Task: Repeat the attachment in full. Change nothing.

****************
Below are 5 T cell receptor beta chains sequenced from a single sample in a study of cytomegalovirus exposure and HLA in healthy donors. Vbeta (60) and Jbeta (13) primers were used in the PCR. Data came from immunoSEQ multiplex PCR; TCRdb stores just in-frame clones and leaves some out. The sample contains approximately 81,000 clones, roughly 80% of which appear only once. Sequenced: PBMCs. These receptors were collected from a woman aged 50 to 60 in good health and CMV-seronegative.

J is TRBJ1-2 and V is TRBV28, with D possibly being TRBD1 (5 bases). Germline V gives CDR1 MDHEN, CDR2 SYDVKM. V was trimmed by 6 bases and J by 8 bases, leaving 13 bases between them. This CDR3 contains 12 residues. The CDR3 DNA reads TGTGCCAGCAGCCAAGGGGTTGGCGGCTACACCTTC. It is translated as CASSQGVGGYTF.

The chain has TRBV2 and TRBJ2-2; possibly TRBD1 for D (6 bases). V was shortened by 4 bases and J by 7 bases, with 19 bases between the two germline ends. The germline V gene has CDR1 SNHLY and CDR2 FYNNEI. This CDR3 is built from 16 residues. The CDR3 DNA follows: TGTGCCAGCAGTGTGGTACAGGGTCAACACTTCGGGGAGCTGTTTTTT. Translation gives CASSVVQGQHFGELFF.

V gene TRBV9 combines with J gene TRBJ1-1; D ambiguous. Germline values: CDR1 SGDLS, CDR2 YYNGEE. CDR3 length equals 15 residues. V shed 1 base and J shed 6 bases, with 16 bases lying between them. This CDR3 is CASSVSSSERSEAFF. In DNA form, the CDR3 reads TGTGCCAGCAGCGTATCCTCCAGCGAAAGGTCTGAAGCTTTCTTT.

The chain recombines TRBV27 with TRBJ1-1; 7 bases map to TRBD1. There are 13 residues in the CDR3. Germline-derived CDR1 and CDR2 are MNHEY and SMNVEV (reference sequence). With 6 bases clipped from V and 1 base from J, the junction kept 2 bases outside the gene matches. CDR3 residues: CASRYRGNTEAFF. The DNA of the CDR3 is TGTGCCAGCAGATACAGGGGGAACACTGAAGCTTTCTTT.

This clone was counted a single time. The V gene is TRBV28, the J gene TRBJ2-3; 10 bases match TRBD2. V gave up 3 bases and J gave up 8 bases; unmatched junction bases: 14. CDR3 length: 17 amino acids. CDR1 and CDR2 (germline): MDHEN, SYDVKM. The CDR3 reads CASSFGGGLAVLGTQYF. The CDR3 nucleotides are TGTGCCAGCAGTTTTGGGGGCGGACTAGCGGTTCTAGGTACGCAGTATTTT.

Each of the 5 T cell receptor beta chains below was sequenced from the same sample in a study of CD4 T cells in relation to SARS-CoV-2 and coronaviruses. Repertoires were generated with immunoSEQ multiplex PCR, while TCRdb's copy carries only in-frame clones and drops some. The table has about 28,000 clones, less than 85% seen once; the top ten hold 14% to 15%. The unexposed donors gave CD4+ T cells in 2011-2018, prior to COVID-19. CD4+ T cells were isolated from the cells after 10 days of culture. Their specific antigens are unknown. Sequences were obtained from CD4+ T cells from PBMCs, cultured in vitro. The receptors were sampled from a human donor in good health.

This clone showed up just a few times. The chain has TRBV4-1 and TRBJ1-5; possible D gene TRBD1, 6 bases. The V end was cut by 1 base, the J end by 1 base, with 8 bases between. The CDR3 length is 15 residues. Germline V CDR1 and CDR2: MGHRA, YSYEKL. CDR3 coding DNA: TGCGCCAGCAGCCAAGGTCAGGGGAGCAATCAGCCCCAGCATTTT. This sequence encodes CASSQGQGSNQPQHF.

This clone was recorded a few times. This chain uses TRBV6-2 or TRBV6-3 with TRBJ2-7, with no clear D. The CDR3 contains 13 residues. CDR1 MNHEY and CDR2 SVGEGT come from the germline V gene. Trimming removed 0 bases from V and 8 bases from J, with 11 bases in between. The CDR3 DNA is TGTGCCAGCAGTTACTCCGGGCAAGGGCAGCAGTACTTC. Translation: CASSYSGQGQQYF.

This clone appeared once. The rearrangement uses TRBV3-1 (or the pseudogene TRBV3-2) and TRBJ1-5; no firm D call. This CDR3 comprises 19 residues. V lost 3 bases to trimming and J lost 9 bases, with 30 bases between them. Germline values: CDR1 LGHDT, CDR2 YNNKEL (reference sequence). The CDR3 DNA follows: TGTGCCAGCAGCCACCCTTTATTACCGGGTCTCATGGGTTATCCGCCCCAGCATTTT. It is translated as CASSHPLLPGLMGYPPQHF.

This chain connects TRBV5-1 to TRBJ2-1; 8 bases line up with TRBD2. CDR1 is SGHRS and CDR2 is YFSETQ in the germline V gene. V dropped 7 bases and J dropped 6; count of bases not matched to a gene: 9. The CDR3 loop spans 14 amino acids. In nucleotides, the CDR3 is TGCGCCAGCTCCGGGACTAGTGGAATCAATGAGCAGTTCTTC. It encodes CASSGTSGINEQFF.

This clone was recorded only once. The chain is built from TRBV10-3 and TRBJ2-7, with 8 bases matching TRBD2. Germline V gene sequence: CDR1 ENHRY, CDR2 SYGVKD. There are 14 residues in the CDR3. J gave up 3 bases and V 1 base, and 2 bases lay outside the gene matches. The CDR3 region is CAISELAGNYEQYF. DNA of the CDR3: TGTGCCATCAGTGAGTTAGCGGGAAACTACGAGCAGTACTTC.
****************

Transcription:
Below are 5 T cell receptor beta chains sequenced from a single sample in a study of cytomegalovirus exposure and HLA in healthy donors. Vbeta (60) and Jbeta (13) primers were used in the PCR. Data came from immunoSEQ multiplex PCR; TCRdb stores just in-frame clones and leaves some out. The sample contains approximately 81,000 clones, roughly 80% of which appear only once. Sequenced: PBMCs. These receptors were collected from a woman aged 50 to 60 in good health and CMV-seronegative.

J is TRBJ1-2 and V is TRBV28, with D possibly being TRBD1 (5 bases). Germline V gives CDR1 MDHEN, CDR2 SYDVKM. V was trimmed by 6 bases and J by 8 bases, leaving 13 bases between them. This CDR3 contains 12 residues. The CDR3 DNA reads TGTGCCAGCAGCCAAGGGGTTGGCGGCTACACCTTC. It is translated as CASSQGVGGYTF.

The chain has TRBV2 and TRBJ2-2; possibly TRBD1 for D (6 bases). V was shortened by 4 bases and J by 7 bases, with 19 bases between the two germline ends. The germline V gene has CDR1 SNHLY and CDR2 FYNNEI. This CDR3 is built from 16 residues. The CDR3 DNA follows: TGTGCCAGCAGTGTGGTACAGGGTCAACACTTCGGGGAGCTGTTTTTT. Translation gives CASSVVQGQHFGELFF.

V gene TRBV9 combines with J gene TRBJ1-1; D ambiguous. Germline values: CDR1 SGDLS, CDR2 YYNGEE. CDR3 length equals 15 residues. V shed 1 base and J shed 6 bases, with 16 bases lying between them. This CDR3 is CASSVSSSERSEAFF. In DNA form, the CDR3 reads TGTGCCAGCAGCGTATCCTCCAGCGAAAGGTCTGAAGCTTTCTTT.

The chain recombines TRBV27 with TRBJ1-1; 7 bases map to TRBD1. There are 13 residues in the CDR3. Germline-derived CDR1 and CDR2 are MNHEY and SMNVEV (reference sequence). With 6 bases clipped from V and 1 base from J, the junction kept 2 bases outside the gene matches. CDR3 residues: CASRYRGNTEAFF. The DNA of the CDR3 is TGTGCCAGCAGATACAGGGGGAACACTGAAGCTTTCTTT.

This clone was counted a single time. The V gene is TRBV28, the J gene TRBJ2-3; 10 bases match TRBD2. V gave up 3 bases and J gave up 8 bases; unmatched junction bases: 14. CDR3 length: 17 amino acids. CDR1 and CDR2 (germline): MDHEN, SYDVKM. The CDR3 reads CASSFGGGLAVLGTQYF. The CDR3 nucleotides are TGTGCCAGCAGTTTTGGGGGCGGACTAGCGGTTCTAGGTACGCAGTATTTT.

Each of the 5 T cell receptor beta chains below was sequenced from the same sample in a study of CD4 T cells in relation to SARS-CoV-2 and coronaviruses. Repertoires were generated with immunoSEQ multiplex PCR, while TCRdb's copy carries only in-frame clones and drops some. The table has about 28,000 clones, less than 85% seen once; the top ten hold 14% to 15%. The unexposed donors gave CD4+ T cells in 2011-2018, prior to COVID-19. CD4+ T cells were isolated from the cells after 10 days of culture. Their specific antigens are unknown. Sequences were obtained from CD4+ T cells from PBMCs, cultured in vitro. The receptors were sampled from a human donor in good health.

This clone showed up just a few times. The chain has TRBV4-1 and TRBJ1-5; possible D gene TRBD1, 6 bases. The V end was cut by 1 base, the J end by 1 base, with 8 bases between. The CDR3 length is 15 residues. Germline V CDR1 and CDR2: MGHRA, YSYEKL. CDR3 coding DNA: TGCGCCAGCAGCCAAGGTCAGGGGAGCAATCAGCCCCAGCATTTT. This sequence encodes CASSQGQGSNQPQHF.

This clone was recorded a few times. This chain uses TRBV6-2 or TRBV6-3 with TRBJ2-7, with no clear D. The CDR3 contains 13 residues. CDR1 MNHEY and CDR2 SVGEGT come from the germline V gene. Trimming removed 0 bases from V and 8 bases from J, with 11 bases in between. The CDR3 DNA is TGTGCCAGCAGTTACTCCGGGCAAGGGCAGCAGTACTTC. Translation: CASSYSGQGQQYF.

This clone appeared once. The rearrangement uses TRBV3-1 (or the pseudogene TRBV3-2) and TRBJ1-5; no firm D call. This CDR3 comprises 19 residues. V lost 3 bases to trimming and J lost 9 bases, with 30 bases between them. Germline values: CDR1 LGHDT, CDR2 YNNKEL (reference sequence). The CDR3 DNA follows: TGTGCCAGCAGCCACCCTTTATTACCGGGTCTCATGGGTTATCCGCCCCAGCATTTT. It is translated as CASSHPLLPGLMGYPPQHF.

This chain connects TRBV5-1 to TRBJ2-1; 8 bases line up with TRBD2. CDR1 is SGHRS and CDR2 is YFSETQ in the germline V gene. V dropped 7 bases and J dropped 6; count of bases not matched to a gene: 9. The CDR3 loop spans 14 amino acids. In nucleotides, the CDR3 is TGCGCCAGCTCCGGGACTAGTGGAATCAATGAGCAGTTCTTC. It encodes CASSGTSGINEQFF.

This clone was recorded only once. The chain is built from TRBV10-3 and TRBJ2-7, with 8 bases matching TRBD2. Germline V gene sequence: CDR1 ENHRY, CDR2 SYGVKD. There are 14 residues in the CDR3. J gave up 3 bases and V 1 base, and 2 bases lay outside the gene matches. The CDR3 region is CAISELAGNYEQYF. DNA of the CDR3: TGTGCCATCAGTGAGTTAGCGGGAAACTACGAGCAGTACTTC.